Margot Robbie dug into some of the biggest moments of her career in a rare onstage appearance as the latest subject of BAFTA’s popular A Life In Pictures series Tuesday.
The session was lengthy and wide-ranging, but off the bat, Robbie was asked about her experience shooting her breakout Hollywood role in Martin Scorsese’s 2013 film The Wolf of Wall Street and she told the audience that she also partly served as a writer on the Oscar-nominated flick.
Robbie said the fraught scene near the middle of the film where her character Naomi Lapaglia chases down an intoxicated Jordan Belfort (Leonardo DiCaprio) only for him to crash a car with their daughter inside was not originally in the script.
“What happened previously in the script was that I walked into his office and said I want a divorce. And that was it,” Robbie said.
Robbie said the night before shooting the scene, she, Scorsese, and DiCaprio went over the script and felt that they were missing a moment that would tie the sequence together, so they returned to Belfort’s biography for inspiration.
“We started riffing, and we locked ourselves in a room until like three in the morning and came up with all of that. And the sex scene that comes before that,” she said. “Our brilliant 1st AD Adam Somner was probably tearing his hair out because out of nowhere we were like, so, we’re gonna need to break the garage door of someone’s house, break a car window, and destroy a couch.”
When asked whether she found it intimidating as a then-22-year-old actor to offer notes on a Scorsese script, Robbie said the Mean Streets director had created an environment where experimentation was encouraged.
“We were a couple of months into the shoot at that point. The tone had been set that it was a bit of a free for all,” she said. “It was like the crazier you are, the more Marty will like it. And the more screen time you’re going to get.”
Later Robbie said Scorsese only gave her one piece of direction throughout the entire six-month shoot. The rest of the time, she said, was spent chatting with the director and sharing stories.
“We spoke all the time. I’d sit at video village, and he would tell stories about the Mafia and old film stars, but he didn’t actually give direction,” she said.
However, Robbie said one thing Scorsese told her during the shoot has stuck with her ever since, and it surprisingly had very little to do with acting.
“We were shooting the shot where I’m running up the stairs, and he turns to me and goes, ‘Every great movie has a stair shot.’ I’ve told so many directors since that Martin Scorsese says every great movie has a stairwell shot, so get the stairs in there,” she said.
Elsewhere during the session, Robbie spoke about her shift into producing films. Her first producing credit was 2017’s I, Tonya, a film that she told the audience also gave her the confidence to write a letter to Quentin Tarantino in hopes of finding a project to collaborate on.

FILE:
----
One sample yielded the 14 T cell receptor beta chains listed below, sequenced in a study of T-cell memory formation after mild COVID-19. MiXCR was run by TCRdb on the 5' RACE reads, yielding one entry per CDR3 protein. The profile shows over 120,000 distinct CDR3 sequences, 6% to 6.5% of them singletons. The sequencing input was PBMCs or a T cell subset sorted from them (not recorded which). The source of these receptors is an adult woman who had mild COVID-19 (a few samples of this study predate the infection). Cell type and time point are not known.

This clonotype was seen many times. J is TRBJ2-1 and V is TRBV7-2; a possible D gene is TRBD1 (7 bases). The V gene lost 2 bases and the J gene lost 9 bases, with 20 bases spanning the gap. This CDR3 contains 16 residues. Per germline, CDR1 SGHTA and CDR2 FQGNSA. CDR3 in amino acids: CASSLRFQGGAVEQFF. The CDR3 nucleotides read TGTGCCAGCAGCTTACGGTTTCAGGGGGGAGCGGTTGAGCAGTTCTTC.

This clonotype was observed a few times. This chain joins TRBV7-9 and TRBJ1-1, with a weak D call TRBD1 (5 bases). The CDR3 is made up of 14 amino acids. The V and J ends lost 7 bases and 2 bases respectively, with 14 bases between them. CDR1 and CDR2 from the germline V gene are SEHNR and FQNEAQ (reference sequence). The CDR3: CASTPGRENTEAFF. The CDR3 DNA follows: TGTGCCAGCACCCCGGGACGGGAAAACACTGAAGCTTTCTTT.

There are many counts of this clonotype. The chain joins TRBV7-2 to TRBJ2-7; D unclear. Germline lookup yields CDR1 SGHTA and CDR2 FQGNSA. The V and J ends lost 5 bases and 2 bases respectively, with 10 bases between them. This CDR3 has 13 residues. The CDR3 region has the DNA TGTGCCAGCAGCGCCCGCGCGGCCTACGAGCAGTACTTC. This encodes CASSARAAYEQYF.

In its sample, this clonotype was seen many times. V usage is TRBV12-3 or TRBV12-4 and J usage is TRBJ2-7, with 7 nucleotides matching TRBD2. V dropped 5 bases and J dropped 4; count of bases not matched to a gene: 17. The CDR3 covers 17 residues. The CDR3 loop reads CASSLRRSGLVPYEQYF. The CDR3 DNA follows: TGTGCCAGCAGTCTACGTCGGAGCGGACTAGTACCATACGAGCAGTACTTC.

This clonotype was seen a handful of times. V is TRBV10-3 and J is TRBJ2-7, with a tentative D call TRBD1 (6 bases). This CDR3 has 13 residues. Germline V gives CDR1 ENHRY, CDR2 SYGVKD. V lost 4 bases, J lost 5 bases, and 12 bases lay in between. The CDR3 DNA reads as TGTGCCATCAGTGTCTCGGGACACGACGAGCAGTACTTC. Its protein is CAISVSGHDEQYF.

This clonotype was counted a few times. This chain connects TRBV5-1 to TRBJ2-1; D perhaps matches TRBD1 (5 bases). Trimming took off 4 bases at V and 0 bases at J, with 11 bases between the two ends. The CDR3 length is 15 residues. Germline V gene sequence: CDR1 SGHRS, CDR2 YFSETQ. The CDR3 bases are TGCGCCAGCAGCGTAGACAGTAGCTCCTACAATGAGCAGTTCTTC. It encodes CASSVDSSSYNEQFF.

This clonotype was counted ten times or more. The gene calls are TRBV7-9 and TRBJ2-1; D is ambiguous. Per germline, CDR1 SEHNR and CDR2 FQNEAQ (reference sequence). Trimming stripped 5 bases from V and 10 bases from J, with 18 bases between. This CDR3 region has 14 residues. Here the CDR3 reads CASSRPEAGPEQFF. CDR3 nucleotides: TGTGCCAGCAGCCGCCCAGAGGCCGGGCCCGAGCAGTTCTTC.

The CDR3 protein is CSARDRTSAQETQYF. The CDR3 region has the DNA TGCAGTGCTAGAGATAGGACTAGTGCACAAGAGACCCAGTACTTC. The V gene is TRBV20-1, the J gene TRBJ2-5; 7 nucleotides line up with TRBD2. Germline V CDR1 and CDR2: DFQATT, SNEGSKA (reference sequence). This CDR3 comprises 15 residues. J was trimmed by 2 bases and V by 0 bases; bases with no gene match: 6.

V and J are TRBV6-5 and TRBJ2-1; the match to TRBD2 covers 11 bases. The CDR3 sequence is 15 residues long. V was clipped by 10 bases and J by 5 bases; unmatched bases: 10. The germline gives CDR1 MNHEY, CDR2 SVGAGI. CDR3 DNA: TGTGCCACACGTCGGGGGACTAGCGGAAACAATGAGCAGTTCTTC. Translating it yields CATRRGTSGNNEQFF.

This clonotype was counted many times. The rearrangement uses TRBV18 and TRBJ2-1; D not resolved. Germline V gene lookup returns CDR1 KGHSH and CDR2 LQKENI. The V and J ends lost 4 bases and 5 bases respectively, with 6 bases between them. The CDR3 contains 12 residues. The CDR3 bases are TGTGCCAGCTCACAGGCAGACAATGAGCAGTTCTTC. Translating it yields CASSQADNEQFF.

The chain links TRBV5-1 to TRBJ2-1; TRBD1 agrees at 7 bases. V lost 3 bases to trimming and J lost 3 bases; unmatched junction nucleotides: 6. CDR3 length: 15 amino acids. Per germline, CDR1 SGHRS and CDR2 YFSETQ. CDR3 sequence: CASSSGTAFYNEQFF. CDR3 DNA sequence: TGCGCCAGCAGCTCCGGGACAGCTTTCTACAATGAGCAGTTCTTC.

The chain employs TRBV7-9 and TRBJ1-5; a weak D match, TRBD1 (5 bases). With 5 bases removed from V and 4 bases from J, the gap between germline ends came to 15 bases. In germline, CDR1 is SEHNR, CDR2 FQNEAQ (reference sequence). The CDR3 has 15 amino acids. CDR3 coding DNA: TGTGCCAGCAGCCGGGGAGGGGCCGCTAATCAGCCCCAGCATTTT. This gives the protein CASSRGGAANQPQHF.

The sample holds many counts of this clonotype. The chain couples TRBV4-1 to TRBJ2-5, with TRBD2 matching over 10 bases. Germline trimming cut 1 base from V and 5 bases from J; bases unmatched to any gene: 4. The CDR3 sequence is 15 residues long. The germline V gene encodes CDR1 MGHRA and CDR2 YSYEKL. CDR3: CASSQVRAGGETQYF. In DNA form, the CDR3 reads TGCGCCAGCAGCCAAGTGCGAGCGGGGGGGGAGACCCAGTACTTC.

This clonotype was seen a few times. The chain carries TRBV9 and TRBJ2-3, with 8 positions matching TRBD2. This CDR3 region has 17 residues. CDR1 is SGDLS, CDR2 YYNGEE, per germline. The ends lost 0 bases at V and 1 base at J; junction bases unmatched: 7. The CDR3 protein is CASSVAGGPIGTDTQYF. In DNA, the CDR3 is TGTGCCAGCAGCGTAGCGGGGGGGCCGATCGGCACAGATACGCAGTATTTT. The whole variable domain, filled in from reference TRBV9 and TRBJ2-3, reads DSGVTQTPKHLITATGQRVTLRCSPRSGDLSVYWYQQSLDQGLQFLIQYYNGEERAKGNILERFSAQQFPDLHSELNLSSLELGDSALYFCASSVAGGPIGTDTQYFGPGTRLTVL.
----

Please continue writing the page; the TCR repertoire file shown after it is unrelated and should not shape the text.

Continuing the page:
“I, Tonya was the first time I watched a movie and thought I’m a good actor. And I thought, ‘Okay, I’m ready to reach out to my idols.’ And that’s when I wrote the letter to Quentin,” she said.
Robbie, of course, went on to star in Tarantino’s 2019 flick Once Upon a Time… in Hollywood. While discussing the film, Robbie pushed back against criticism the film garnered upon its release for the limited screen time given to her portrayal of Sharon Tate.
“It didn’t bother me. I watched it and thought we got across what we wanted to get across,” she said.
Robbie next returns to the world of golden age Hollywood in Damien Chazelle’s long-awaited Hollywood epic Babylon, and the audience at BAFTA was given a short preview of Robbie’s performance in the film.
Babylon is billed as an original epic set in 1920s Los Angeles as Tinseltown makes the transition from silent films to talkies. The scene projected at BAFTA features Robbie as an actress performing a sequence on a raucous set alongside Chazelle’s wife, Olivia Hamilton, who has a brief on-screen role.
Discussing working with Chazelle, Robbie said: “He’s brilliant. For someone as young as him to have the breadth of knowledge he has and to be such an insanely good director is just really exciting. I loved every single day on that set.”
Before wrapping up the session, Robbie was asked about the much-talked-about Barbie film she is producing and starring in alongside Ryan Gosling. Greta Gerwig is directing from a screenplay she wrote with Noah Baumbach.
“I didn’t know it would have quite the hype it seems to have already,” Robbie said of the film. “I remember when we were trying to set this up, I kept saying to these boards of people that this is the most recognizable word next to coca cola. Everyone knows Barbie. This will hit, so give us more money for our budget.”
Ending the discussion, Robbie, who is the youngest subject of BAFTA’s A Life In Pictures series, said the one director she still wants to work with is Licorice Pizza auteur Paul Thomas Anderson.
“PTA, I really love Paul Thomas Anderson,” she said.